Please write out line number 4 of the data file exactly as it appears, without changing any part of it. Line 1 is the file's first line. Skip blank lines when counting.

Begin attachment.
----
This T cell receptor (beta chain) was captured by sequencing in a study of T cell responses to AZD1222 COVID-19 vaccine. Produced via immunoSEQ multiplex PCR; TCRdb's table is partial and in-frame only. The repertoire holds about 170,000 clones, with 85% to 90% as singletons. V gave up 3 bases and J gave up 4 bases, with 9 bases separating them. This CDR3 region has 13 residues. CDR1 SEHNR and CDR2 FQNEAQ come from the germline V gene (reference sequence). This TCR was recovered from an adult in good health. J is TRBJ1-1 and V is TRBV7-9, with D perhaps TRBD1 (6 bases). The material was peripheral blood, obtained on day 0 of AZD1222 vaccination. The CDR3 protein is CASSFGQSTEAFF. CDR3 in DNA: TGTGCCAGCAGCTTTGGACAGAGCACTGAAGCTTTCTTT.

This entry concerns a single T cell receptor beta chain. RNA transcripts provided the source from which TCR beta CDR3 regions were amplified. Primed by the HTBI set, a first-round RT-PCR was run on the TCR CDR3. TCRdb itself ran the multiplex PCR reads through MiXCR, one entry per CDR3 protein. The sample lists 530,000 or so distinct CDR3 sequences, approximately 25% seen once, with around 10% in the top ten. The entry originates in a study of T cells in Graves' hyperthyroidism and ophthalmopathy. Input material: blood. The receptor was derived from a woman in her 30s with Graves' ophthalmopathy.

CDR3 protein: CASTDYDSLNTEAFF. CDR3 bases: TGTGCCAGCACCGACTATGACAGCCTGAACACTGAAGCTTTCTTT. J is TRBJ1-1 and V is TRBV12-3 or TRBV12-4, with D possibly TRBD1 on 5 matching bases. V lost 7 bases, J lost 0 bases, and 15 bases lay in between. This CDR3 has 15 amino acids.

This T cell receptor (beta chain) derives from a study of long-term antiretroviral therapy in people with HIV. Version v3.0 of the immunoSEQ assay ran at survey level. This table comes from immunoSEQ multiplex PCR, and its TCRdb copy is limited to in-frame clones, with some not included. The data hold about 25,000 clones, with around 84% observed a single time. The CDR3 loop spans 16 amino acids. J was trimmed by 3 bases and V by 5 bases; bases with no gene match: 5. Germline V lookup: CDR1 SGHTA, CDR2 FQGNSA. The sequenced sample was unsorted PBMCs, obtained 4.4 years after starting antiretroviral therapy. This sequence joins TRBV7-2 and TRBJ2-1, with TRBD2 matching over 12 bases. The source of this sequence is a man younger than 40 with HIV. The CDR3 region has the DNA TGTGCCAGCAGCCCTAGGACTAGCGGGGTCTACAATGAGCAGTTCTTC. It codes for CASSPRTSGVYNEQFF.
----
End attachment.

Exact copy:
This T cell receptor (beta chain) derives from a study of long-term antiretroviral therapy in people with HIV. Version v3.0 of the immunoSEQ assay ran at survey level. This table comes from immunoSEQ multiplex PCR, and its TCRdb copy is limited to in-frame clones, with some not included. The data hold about 25,000 clones, with around 84% observed a single time. The CDR3 loop spans 16 amino acids. J was trimmed by 3 bases and V by 5 bases; bases with no gene match: 5. Germline V lookup: CDR1 SGHTA, CDR2 FQGNSA. The sequenced sample was unsorted PBMCs, obtained 4.4 years after starting antiretroviral therapy. This sequence joins TRBV7-2 and TRBJ2-1, with TRBD2 matching over 12 bases. The source of this sequence is a man younger than 40 with HIV. The CDR3 region has the DNA TGTGCCAGCAGCCCTAGGACTAGCGGGGTCTACAATGAGCAGTTCTTC. It codes for CASSPRTSGVYNEQFF.